COVID MESSAGE #24
Guest Host: Dr. Mark Jaben, Haywood County Health and Human Services Medical Director
THE NUMBERS, WHAT YOU SHOULD DO NOW, FACE COVERING USE, WHAT ABOUT KIDS, RESOURCES
PEOPLE, NOT NUMBERS
There has been a significant spike in cases and deaths this week. Although much of the surge can be tied to an outbreak in a long term care facility (LTCF), be aware there has also been a marked increase in cases unrelated to that outbreak.
As we’ve seen, this isn’t a virus that only affects older folks. Most of these non-LTCF cases had close contact with an infected person, either someone with symptoms or a person in their pre-symptomatic stage who later developed symptoms. Few have unknown exposure.
- WEAR a mask that covers your mouth and nose
- WAIT six feet apart--give others space!
- WASH your hands frequently with soap and water, and disinfect surfaces
- ISOLATE as soon as you feel sick, and get tested
- QUARANTINE if you are exposed or tested for COVID
- DO what you can to NOT be a close contact with anyone
Remember a close contact is considered to be within 6 feet for more than 15 minutes and not wearing a face covering. Your best bet is to protect yourself and others by following the guidance above.
WHAT YOU SHOULD DO
The marked increase in cases has stretched the Health Department’s resources, so it’s taking longer to contact people who test positive. This puts even more emphasis on people isolating themselves as soon as they test, whether or not they have symptoms. Once you test, make a list of anyone you have been in close contact with and let them know you are awaiting test results. If you test positive, notify any close contacts as they would then need to quarantine themselves right away.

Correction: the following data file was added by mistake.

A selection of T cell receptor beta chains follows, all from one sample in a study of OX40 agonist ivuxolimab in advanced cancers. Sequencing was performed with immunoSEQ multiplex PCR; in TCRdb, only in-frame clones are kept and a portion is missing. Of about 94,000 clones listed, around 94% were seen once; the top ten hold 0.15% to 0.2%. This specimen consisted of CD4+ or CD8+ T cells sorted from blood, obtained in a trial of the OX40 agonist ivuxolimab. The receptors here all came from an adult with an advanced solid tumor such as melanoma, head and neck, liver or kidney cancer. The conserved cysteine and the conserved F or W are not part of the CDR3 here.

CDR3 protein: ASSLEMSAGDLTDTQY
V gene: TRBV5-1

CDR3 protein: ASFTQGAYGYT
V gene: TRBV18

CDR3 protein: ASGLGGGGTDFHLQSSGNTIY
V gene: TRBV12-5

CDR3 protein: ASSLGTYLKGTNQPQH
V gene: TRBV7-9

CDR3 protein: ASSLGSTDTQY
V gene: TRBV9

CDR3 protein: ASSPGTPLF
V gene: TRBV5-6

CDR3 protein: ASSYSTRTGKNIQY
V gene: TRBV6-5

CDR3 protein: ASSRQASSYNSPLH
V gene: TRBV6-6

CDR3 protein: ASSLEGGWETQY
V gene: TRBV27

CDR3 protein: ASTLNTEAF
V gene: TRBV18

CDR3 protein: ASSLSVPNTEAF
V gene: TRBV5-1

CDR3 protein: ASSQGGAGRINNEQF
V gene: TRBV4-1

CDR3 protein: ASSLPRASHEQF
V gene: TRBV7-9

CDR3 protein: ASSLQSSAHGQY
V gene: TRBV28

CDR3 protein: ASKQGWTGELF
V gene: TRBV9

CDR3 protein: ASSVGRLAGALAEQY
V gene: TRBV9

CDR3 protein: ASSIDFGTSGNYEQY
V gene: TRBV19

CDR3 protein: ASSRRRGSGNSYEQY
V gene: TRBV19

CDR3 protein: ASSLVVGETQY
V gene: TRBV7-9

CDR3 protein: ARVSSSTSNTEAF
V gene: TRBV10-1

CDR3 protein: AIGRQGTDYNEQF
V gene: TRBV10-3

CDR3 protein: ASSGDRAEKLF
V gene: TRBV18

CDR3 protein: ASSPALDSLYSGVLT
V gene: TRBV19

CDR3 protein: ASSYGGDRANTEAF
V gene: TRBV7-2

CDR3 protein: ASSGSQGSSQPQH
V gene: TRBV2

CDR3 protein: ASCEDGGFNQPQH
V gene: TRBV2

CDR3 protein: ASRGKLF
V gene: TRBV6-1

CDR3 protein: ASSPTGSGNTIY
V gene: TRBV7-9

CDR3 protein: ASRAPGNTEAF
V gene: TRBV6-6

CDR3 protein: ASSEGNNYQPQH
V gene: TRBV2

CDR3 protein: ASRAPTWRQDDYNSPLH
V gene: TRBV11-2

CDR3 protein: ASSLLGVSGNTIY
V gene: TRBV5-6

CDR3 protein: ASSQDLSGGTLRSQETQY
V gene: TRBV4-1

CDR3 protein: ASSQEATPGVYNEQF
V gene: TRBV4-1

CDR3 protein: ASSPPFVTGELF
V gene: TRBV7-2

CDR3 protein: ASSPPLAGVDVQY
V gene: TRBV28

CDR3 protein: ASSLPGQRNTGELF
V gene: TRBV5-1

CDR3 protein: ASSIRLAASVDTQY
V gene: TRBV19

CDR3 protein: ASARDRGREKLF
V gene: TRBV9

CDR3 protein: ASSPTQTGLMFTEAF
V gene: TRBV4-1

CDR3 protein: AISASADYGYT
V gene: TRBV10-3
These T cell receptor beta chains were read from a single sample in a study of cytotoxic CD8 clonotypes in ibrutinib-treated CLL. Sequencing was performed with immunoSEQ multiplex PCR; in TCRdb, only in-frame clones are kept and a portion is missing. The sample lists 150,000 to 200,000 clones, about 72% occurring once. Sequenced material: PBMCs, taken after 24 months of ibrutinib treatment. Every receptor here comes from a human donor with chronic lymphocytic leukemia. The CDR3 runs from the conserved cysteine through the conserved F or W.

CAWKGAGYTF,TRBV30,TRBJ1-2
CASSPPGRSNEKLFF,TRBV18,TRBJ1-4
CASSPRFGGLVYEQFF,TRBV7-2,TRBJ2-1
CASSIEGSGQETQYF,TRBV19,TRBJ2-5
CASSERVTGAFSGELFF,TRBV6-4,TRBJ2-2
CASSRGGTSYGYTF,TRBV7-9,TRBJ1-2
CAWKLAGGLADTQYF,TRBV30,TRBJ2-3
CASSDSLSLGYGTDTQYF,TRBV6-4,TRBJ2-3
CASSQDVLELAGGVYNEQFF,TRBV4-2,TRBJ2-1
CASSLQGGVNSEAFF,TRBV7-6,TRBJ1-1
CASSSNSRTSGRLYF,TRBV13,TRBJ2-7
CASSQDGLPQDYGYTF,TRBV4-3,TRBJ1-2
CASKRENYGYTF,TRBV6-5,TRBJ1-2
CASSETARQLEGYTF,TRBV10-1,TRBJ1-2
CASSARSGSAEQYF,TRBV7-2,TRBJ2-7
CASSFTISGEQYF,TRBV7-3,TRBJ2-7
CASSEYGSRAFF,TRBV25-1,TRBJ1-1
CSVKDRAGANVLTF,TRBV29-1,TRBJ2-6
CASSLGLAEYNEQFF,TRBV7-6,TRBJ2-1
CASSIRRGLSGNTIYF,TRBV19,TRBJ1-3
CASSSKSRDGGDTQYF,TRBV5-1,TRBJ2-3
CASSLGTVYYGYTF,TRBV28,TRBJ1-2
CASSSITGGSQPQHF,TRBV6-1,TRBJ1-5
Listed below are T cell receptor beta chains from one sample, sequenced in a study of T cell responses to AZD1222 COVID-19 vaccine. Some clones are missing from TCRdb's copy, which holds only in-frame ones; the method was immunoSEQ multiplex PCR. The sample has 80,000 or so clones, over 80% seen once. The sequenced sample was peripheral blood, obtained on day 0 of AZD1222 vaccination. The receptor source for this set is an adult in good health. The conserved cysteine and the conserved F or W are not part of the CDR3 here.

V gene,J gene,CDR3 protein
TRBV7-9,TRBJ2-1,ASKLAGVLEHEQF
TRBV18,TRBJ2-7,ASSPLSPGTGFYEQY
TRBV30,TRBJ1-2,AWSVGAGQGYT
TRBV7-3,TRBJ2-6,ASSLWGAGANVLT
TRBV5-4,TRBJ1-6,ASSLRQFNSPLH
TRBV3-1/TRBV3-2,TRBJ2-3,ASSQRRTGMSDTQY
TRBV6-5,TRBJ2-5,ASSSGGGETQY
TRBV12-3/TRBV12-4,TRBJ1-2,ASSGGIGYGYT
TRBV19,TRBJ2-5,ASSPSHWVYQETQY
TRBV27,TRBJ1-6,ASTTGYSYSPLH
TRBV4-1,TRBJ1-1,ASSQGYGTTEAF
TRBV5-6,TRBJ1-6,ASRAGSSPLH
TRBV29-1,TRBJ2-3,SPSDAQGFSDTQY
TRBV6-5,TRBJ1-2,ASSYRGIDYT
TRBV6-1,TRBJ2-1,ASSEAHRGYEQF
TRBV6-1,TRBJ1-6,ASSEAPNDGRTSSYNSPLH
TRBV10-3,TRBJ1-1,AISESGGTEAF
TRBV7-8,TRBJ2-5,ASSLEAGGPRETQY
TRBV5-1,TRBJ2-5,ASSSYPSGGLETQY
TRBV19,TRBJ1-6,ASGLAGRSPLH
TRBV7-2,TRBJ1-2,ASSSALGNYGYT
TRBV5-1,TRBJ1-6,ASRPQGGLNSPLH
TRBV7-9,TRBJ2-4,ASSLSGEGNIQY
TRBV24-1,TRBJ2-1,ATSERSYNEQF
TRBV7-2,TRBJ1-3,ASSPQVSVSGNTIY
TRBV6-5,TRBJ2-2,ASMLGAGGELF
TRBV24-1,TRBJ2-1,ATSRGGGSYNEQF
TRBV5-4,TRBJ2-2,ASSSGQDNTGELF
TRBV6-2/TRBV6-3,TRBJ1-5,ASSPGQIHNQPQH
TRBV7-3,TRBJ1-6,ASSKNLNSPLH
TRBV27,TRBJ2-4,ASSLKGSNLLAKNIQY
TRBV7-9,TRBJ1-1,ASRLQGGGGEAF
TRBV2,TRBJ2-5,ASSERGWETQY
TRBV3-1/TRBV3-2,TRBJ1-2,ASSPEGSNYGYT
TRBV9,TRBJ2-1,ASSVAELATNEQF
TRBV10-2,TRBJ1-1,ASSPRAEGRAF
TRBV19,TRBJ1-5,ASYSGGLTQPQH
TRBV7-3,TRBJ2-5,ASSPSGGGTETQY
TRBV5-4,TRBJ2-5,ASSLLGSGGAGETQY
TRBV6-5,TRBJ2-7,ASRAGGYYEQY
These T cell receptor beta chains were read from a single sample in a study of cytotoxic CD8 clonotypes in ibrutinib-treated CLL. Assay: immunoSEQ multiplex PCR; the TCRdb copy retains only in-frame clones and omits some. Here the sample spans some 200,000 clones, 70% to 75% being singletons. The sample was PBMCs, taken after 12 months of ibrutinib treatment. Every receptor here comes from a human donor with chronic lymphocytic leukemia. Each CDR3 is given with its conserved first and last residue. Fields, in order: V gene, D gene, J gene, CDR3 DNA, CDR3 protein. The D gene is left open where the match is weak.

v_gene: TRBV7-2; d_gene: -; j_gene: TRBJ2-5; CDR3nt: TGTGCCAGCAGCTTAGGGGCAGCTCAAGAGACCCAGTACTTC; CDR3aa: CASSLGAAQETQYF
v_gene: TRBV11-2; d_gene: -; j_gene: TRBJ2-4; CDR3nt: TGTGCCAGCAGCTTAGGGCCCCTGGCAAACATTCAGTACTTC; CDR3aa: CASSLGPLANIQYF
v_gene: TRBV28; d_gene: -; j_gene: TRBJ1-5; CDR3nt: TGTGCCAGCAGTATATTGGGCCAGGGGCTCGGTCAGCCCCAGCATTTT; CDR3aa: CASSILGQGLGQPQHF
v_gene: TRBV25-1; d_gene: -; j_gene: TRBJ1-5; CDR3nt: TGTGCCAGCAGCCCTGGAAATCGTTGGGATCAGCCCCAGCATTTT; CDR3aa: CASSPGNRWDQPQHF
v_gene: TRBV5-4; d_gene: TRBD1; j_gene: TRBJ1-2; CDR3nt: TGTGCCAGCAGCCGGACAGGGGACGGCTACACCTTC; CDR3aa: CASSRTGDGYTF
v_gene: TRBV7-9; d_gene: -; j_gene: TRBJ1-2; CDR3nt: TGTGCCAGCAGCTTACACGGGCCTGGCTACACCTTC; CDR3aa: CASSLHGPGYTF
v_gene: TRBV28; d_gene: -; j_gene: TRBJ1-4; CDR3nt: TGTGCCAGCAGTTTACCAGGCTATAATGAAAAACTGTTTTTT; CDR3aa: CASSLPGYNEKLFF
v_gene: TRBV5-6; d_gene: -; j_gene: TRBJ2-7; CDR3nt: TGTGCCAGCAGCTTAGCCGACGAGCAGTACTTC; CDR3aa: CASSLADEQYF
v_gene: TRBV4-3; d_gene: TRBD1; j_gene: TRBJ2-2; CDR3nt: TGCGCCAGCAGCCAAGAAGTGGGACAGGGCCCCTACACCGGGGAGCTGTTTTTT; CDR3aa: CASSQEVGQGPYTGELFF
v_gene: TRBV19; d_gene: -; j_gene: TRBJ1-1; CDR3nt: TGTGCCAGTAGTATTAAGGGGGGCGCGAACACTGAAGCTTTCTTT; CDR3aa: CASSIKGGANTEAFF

Don’t wait on the result to take action. The Health Department WILL contact you, but it’s in the best interest of individual and community health for you to act and stop the spread.
FACE COVERING USE
It’s good to see an increase in public mask-wearing, but there seem to be a lot of noses peeking out over the tops of masks. The nose is ground zero for Covid-19. It’s rich in a receptor called ACE2, which the virus uses to get into cells. As the virus replicates inside the nose and spreads down the respiratory tract and into the lungs, patients may develop various symptoms. Take a look at the attached article for a comprehensive rundown of the most common symptoms and patterns to watch for, as well as information on less typical symptoms that may occur.
WHAT ABOUT KIDS?
We are still learning about COVID-19, even experts. Guidance and information will change as new research comes to light. The attached article describes new insights about kids and coronavirus. It was thought that young children are mostly spared and don’t spread it to others very often. New research shows that infected kids have at least as much coronavirus in their noses and throats as infected adults. They may actually be hosting up to 100 times as much of the virus in their upper respiratory tract. It’s still rare for children to become seriously sickened by the virus, but they may spread it to others at home, or to teachers and school staff when school reopens.
As always, please be sure to check reliable sources for COVID-19 information…and check out Haywood County’s redesigned, user-friendly dashboard!
· Haywood County COVID hotline: 828-356-2019
· NC COVID hotline: 888-892-1162